Laurence Monkhouse's Hebe in Wildcat Island harbour
>The Swallow's rig is described in some detail in Swallows and Amazons. She carried a lug sail, a trapezoidal-shaped sail on two spars, the upper yard and the lower boom. The sail was brown, termed "tanned" by boatmen (but not by Arthur Ransome) - so brown it was almost black when wet. The yard and boom were varnished, while the mast was finished with linseed oil. The boom had jaws that fitted round the mast (Swallowdale, chapter VII). The mast had no stays, but there was a flag halyard, run through a little ring at the masthead, to hoist a pennant on a stick or flagstaff. The mast "was a few inches shorter than the Swallow was long." In order to row with the mast down, the spars were offset from the center, necessitating their poking forward over the edge of the hull a bit. When stepped, the mast passed through a hole in the forward thwart, and its square foot fitted into a hole in the keel.
To get underway, you dropped in the solid wood mast, and then hoisted the sail. There were virtually no metal fittings. The halyard was made fast to cleats under the forward thwart, or tied to the middle thwart, so that the skipper or crew could let go in a hurry - this is a fine thing for mountain lake sailing where sudden strong gusts can strike from any direction with little warning. The "cleats" may be the brass belaying pins referred to elsewhere in the books. There was a small tackle connecting the boom near the mast to the keel to pull down the boom. The lead of the sheet is not described in the books; based on Ransome's drawings, it may have run directly from boom to hand, with no traveler or blocks. The sail had reef points, and it was laced to both the boom and the yard.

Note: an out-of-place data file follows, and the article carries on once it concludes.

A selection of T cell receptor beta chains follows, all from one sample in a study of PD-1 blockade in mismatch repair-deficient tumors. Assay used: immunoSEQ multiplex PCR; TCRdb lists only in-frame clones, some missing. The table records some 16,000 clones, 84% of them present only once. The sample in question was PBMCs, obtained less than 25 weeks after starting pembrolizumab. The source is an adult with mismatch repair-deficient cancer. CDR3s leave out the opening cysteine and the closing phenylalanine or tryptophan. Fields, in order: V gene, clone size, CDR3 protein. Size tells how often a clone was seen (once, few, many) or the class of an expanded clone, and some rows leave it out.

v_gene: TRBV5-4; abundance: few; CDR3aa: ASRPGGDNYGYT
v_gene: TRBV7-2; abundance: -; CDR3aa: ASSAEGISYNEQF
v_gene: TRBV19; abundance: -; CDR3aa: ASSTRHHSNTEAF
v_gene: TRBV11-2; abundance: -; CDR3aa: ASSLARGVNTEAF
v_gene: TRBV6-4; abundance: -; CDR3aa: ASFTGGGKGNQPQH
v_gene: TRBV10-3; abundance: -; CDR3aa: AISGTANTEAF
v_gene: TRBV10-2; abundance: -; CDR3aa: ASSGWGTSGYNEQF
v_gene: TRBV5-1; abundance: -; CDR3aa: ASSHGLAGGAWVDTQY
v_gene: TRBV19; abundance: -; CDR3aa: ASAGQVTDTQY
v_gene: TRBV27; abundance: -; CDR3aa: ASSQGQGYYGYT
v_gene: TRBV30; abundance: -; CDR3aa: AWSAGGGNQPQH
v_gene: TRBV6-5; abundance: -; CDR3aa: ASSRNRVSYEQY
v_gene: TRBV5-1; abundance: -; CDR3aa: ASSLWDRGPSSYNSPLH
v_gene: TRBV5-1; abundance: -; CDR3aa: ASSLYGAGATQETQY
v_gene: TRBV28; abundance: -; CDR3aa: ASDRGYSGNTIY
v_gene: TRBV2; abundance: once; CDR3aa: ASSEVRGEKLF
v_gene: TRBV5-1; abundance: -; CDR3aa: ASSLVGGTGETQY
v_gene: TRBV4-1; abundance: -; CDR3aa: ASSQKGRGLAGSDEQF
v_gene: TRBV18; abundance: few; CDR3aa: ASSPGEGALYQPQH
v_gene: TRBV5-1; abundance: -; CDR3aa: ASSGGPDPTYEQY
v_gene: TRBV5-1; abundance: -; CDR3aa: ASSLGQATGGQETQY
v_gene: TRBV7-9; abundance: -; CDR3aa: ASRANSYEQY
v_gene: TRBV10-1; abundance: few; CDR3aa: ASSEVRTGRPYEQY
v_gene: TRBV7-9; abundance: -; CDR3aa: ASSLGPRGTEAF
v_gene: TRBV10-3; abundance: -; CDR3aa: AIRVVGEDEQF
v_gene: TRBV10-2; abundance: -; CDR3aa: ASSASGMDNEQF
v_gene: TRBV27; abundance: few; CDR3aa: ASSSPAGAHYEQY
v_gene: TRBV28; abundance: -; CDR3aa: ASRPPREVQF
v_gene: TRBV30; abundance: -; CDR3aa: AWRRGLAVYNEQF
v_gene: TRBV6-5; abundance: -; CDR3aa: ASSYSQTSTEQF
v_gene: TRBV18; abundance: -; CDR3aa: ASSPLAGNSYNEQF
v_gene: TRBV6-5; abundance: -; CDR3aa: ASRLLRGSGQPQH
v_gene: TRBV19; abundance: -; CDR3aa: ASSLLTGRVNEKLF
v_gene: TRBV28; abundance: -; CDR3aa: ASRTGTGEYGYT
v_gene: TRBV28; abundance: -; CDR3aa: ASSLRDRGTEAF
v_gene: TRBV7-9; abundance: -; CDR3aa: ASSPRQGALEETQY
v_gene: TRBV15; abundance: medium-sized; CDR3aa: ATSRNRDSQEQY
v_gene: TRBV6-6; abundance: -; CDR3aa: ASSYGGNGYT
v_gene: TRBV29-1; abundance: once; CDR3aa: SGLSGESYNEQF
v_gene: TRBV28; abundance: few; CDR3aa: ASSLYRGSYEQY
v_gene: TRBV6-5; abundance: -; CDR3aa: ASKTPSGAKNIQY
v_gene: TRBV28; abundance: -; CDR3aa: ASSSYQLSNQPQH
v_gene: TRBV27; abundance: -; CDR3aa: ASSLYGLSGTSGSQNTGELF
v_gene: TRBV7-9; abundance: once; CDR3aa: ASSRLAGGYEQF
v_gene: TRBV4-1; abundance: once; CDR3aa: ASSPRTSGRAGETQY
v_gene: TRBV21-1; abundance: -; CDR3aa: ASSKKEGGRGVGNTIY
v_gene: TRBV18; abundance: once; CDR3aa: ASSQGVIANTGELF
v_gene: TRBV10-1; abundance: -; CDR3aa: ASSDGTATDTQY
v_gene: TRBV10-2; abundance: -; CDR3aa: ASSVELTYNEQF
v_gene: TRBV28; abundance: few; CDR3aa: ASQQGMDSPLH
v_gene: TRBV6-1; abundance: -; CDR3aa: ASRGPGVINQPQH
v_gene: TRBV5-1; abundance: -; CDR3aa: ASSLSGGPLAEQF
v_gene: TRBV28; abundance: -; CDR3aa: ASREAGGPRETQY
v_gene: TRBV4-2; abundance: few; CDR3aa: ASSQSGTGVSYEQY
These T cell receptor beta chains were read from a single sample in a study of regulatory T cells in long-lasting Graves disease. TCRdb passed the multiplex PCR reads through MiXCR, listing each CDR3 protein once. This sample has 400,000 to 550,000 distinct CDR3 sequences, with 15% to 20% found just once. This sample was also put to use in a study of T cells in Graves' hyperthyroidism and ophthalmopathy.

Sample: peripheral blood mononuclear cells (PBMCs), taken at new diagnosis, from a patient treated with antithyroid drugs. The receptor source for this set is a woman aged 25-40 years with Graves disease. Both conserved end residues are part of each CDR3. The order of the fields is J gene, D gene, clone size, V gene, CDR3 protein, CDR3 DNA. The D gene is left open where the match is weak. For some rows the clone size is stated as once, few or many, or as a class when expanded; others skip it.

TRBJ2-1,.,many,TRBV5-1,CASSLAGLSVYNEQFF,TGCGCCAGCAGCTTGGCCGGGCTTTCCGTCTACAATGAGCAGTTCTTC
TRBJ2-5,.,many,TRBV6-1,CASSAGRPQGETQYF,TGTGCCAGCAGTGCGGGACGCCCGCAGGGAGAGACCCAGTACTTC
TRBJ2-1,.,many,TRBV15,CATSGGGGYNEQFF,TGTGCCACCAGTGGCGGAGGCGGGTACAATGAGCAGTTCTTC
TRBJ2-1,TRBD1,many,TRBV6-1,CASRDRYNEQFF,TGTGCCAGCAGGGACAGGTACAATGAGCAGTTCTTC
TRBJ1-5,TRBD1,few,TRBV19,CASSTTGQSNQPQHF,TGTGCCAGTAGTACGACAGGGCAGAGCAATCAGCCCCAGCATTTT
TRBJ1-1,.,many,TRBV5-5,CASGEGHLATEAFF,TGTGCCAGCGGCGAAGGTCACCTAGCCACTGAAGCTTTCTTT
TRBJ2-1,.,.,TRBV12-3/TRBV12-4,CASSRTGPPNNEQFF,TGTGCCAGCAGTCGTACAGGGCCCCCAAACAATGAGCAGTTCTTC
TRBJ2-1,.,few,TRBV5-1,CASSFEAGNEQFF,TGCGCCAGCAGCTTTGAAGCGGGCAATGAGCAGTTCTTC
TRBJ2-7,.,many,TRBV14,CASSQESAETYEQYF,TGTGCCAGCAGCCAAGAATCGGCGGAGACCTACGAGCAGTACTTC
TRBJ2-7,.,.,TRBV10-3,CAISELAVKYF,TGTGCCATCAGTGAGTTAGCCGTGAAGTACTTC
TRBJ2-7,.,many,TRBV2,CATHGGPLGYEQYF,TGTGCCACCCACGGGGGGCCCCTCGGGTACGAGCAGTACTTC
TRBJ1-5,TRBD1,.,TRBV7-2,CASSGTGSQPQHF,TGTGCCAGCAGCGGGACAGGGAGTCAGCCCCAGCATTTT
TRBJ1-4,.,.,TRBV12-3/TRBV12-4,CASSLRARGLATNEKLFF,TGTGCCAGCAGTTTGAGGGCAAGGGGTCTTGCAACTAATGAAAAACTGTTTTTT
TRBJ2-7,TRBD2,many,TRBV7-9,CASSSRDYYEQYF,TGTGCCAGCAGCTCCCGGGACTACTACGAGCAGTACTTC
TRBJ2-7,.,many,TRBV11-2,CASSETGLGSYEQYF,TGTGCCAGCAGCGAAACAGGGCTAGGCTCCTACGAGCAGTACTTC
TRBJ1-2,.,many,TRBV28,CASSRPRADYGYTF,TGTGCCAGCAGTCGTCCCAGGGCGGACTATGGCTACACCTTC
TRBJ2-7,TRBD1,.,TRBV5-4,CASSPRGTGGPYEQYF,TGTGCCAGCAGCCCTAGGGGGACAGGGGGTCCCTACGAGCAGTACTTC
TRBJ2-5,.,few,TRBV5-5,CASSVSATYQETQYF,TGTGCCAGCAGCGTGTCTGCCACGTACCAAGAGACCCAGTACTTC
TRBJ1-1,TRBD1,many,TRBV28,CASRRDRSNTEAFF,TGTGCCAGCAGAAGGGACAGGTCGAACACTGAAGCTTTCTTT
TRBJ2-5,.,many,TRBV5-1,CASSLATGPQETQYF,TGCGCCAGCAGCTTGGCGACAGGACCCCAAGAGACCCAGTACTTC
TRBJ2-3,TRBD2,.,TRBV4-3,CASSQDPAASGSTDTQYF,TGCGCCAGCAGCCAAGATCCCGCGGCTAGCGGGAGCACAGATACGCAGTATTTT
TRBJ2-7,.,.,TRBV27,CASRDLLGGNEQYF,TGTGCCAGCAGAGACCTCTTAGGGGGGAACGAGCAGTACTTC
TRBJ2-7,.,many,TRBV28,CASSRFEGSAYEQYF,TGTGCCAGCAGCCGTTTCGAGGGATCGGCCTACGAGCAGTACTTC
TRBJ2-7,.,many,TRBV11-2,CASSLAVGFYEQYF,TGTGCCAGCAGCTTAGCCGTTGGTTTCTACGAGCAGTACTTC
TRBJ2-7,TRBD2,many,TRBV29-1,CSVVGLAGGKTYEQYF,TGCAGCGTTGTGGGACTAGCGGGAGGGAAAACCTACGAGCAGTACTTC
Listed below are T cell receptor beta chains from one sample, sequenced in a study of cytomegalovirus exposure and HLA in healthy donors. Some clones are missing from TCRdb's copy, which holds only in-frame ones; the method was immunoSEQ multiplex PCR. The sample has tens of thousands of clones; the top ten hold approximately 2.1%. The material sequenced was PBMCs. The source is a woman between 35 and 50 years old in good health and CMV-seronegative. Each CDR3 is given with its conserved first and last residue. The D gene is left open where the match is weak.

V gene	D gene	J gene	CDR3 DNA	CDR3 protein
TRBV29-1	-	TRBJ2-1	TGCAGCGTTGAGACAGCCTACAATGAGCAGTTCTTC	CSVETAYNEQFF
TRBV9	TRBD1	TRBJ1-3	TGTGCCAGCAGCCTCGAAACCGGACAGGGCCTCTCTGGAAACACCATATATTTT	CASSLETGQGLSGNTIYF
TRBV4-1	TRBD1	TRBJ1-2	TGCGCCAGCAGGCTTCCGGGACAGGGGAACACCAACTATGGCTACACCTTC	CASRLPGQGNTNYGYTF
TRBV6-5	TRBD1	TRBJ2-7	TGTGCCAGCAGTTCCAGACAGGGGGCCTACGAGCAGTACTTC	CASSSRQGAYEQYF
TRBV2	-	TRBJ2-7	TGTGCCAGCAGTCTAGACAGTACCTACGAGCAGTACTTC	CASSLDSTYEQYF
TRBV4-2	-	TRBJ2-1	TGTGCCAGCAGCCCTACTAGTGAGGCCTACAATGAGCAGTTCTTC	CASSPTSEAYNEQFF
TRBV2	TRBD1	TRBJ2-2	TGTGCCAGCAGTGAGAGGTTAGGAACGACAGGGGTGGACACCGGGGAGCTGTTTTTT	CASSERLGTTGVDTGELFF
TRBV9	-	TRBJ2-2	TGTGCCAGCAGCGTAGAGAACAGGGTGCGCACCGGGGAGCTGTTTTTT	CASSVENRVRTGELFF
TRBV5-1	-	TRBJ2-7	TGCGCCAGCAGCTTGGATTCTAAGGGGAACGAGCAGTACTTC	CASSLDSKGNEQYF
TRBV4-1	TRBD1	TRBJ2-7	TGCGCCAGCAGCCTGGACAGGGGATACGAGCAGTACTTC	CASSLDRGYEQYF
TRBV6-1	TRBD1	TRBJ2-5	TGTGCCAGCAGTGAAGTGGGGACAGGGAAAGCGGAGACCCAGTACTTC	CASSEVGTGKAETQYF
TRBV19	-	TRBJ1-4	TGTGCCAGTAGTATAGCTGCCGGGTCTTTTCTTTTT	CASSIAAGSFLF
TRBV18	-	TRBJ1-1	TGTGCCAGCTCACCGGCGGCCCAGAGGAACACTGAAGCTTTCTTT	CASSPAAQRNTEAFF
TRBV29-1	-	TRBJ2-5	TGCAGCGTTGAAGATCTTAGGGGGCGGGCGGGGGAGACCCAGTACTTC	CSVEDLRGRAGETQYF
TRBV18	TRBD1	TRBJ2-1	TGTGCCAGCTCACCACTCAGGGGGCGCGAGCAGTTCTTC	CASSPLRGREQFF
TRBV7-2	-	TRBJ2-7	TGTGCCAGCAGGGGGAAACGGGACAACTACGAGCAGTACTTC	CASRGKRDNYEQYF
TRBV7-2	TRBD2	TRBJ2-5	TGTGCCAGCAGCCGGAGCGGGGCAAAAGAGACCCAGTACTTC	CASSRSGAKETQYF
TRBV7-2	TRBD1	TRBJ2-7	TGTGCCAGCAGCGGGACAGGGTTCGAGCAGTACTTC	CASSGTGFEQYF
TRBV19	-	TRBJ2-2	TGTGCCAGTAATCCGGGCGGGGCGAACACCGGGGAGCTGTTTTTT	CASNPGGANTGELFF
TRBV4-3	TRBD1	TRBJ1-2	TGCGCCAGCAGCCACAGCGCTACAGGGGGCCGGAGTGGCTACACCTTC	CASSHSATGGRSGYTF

Some modern sailors might disregard the Swallow's rig because it is not as fast as the rigs on modern racing boats. On the other hand, if you start rigging the Swallow at the same time they start rigging their boat, you will be sailing long before they do. What do you want, simplicity and time spent sailing or complexity and time spent fiddling around? Further, the Swallow's rig can be let down with a run, the weight of the yard bringing down the sail; this is a good thing for a novice crew caught in a tight spot.